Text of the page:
20 Families Provided with Drinking Water

In the Morang District in eastern Nepal, there is a small and simple village where the 3 Angels Nepal Alternative Child Care Center is located. One of the children in the center had a story that would intertwine with the destiny of the entire village. During follow-up sessions with the child’s relatives and neighbors, a senior member of 3AN noticed a recurring theme: the dire need for clean drinking water.

For generations, the families in the village had relied on the bounty of a nearby natural water source. The water flowed pure and crisp, sustaining the community in more ways than one. However, the tide turned when concrete drains were erected to manage sewage waste. The once-pristine water source transformed into a polluted, undrinkable mess. This shift placed the poorest families and vulnerable children at high risk of waterborne diseases. The village needed help.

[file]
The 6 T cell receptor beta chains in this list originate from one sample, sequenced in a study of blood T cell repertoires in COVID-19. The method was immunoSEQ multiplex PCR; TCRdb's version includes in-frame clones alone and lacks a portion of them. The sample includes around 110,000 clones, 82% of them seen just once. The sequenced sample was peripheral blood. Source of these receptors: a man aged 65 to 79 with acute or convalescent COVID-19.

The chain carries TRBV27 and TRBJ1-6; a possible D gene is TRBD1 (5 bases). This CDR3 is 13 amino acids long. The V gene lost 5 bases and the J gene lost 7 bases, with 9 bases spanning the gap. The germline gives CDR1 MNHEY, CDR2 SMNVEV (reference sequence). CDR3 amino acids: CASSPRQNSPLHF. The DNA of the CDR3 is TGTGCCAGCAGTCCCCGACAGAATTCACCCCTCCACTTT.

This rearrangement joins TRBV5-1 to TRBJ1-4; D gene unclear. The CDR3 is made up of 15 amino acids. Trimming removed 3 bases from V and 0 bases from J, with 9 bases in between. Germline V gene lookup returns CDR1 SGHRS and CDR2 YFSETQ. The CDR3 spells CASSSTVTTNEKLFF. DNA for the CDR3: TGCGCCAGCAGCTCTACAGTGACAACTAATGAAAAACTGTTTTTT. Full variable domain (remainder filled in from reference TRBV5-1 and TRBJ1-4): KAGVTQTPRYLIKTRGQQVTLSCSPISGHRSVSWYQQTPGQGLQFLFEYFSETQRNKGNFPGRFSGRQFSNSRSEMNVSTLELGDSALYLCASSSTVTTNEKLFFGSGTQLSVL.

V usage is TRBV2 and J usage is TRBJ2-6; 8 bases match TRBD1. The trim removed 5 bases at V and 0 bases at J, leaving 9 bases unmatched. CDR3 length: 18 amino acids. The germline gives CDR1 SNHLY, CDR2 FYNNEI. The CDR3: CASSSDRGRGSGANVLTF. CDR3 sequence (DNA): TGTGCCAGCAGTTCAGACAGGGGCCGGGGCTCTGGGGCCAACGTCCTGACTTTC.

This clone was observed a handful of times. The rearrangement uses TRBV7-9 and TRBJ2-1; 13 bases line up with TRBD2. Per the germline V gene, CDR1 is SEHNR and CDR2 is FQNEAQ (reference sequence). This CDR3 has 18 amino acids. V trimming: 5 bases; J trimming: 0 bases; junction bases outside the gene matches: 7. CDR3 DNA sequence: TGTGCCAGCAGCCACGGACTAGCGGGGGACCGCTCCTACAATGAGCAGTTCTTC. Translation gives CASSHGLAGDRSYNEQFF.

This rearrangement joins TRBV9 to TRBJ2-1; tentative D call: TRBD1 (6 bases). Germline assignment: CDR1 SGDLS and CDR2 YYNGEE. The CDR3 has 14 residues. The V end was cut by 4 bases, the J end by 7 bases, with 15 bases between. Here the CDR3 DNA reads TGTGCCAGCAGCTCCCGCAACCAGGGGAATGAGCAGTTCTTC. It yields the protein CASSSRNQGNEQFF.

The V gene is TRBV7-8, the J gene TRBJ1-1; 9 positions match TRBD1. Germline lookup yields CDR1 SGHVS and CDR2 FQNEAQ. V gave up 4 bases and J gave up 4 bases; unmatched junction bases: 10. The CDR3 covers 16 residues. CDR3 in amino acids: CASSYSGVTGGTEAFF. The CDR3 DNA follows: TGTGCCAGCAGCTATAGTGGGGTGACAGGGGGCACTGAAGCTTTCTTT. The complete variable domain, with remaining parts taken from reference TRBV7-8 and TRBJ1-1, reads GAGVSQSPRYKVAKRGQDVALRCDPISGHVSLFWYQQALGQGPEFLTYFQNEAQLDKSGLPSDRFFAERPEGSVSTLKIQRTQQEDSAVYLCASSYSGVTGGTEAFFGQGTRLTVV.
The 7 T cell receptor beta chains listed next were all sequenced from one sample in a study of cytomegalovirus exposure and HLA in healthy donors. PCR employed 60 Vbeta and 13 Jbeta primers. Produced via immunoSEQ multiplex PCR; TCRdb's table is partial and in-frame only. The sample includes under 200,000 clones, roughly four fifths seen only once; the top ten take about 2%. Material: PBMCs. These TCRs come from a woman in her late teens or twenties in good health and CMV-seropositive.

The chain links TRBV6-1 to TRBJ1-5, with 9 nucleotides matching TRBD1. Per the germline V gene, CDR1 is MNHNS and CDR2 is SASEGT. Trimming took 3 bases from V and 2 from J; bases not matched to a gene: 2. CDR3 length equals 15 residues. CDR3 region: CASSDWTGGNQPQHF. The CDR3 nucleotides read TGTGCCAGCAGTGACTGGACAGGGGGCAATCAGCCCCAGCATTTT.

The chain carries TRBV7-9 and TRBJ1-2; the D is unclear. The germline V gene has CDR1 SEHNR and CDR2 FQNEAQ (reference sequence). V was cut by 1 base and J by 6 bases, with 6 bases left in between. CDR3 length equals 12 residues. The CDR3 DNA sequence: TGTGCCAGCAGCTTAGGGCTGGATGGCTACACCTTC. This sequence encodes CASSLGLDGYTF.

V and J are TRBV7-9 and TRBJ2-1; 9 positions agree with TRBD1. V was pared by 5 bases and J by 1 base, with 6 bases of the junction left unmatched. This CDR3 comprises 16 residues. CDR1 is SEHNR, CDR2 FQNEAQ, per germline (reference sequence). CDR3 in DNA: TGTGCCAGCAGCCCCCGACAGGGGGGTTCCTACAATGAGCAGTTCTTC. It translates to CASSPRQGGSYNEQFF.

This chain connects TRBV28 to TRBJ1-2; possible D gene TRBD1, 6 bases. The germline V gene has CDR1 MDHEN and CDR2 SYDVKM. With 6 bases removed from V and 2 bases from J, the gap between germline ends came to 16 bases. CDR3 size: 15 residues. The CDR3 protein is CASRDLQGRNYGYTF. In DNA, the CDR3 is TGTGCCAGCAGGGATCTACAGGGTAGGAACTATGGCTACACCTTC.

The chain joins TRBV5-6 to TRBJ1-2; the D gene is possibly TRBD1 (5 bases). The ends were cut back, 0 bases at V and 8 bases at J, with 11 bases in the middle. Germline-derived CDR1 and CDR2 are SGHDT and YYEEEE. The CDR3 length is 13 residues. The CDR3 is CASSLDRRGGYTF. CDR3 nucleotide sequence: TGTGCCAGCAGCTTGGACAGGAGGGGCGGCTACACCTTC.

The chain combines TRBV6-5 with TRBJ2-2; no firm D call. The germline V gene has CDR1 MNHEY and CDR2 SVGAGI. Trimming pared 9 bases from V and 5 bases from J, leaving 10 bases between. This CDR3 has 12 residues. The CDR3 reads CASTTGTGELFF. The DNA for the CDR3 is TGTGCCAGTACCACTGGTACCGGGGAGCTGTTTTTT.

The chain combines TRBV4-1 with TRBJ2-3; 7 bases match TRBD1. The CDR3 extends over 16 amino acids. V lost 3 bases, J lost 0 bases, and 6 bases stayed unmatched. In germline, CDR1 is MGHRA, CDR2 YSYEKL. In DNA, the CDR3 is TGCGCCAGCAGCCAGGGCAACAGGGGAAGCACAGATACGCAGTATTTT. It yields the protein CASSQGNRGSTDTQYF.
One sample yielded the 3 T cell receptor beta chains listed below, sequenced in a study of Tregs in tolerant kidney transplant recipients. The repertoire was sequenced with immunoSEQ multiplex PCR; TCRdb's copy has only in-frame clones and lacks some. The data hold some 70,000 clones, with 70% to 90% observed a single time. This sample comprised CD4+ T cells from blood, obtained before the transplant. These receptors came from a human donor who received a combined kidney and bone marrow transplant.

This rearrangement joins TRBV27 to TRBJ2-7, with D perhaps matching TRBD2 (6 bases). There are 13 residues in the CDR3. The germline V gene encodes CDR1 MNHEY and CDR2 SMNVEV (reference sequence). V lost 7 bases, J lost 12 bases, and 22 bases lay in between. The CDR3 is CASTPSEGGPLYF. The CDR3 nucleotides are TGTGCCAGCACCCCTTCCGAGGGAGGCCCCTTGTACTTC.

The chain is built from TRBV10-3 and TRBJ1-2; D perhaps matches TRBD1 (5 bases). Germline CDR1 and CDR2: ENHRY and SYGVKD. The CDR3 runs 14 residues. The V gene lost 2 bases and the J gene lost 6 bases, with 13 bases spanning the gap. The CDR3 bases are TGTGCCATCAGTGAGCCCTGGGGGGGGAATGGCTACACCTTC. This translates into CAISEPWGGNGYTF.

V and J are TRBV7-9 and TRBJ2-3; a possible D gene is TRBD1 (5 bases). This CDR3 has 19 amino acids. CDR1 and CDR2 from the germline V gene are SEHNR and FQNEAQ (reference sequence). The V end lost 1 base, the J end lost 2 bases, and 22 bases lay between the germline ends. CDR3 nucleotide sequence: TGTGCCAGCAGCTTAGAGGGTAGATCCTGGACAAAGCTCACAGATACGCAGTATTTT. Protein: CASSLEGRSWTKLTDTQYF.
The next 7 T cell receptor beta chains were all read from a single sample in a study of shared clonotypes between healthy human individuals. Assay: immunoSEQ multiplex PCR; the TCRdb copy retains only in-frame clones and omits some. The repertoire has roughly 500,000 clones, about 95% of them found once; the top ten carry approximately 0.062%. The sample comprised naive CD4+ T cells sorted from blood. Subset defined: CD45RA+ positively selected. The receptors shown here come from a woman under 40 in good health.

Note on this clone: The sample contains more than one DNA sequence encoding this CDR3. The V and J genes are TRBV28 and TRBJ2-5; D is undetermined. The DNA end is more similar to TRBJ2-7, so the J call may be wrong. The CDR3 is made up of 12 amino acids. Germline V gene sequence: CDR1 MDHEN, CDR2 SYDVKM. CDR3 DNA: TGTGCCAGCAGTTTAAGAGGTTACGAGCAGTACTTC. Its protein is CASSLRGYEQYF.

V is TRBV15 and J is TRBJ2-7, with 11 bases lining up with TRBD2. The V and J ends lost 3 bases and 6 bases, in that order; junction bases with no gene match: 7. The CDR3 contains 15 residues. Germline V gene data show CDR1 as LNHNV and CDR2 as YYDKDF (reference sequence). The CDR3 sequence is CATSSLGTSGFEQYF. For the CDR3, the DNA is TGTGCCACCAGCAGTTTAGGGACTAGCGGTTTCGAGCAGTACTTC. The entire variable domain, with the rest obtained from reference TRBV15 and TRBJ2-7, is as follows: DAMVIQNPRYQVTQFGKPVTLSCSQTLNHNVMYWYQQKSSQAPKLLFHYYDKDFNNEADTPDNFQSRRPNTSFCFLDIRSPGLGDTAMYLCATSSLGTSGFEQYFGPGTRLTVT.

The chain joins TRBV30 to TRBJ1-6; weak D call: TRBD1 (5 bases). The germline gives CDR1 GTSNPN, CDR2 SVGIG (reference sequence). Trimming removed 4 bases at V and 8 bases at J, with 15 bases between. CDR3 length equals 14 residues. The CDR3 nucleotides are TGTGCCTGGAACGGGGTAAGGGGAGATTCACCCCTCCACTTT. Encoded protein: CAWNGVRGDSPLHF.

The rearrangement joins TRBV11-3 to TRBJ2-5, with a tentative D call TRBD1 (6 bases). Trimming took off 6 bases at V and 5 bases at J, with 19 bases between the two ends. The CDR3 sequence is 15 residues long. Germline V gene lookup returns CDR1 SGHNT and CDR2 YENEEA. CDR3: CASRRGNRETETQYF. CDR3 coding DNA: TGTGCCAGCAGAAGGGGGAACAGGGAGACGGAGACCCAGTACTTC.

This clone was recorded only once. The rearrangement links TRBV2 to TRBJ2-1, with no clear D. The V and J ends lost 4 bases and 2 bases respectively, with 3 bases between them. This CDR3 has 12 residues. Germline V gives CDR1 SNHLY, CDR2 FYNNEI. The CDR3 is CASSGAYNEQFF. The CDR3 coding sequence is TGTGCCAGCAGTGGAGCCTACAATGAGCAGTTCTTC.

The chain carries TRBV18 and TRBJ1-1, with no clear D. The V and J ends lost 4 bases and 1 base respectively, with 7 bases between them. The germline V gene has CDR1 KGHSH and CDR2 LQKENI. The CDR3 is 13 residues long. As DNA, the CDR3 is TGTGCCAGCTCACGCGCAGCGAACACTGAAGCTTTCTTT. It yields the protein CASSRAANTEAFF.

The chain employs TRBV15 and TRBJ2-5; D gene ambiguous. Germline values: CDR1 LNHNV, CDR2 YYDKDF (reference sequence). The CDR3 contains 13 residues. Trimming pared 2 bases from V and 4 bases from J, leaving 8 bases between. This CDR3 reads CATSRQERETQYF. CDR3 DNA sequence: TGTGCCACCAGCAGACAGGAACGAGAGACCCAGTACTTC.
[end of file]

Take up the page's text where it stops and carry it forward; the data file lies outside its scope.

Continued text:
We partnered with the villagers to bring about a transformation that would ripple through generations. The villagers united, with 20 families agreeing to contribute a small sum of monthly rupees. Every rupee collected was a step toward a future with clean water. The chosen location for the water tap was not a decision by a few. Through thoughtful consensus, the tap found its home in a family’s dwelling: the Dom family.

This family was historically known for their role in toilet cleaning and had been part of this village for generations. Even as the village evolved, the Doms carried forward their traditional profession, cleansing toilet safety tanks manually. Their story was a testament to the multifaceted nature of progress, where tradition and modernity coexisted harmoniously.

Ultimately, this story wasn’t just about water; it was about a community’s resilience and the dedication of a group of people committed to change.

As the water tap flowed for the first time, the village echoed with the laughter of children quenching their thirst, women filling vessels with clean water, and men washing away the worries of the day. It wasn’t just water; it was a lifeline to a healthier future.


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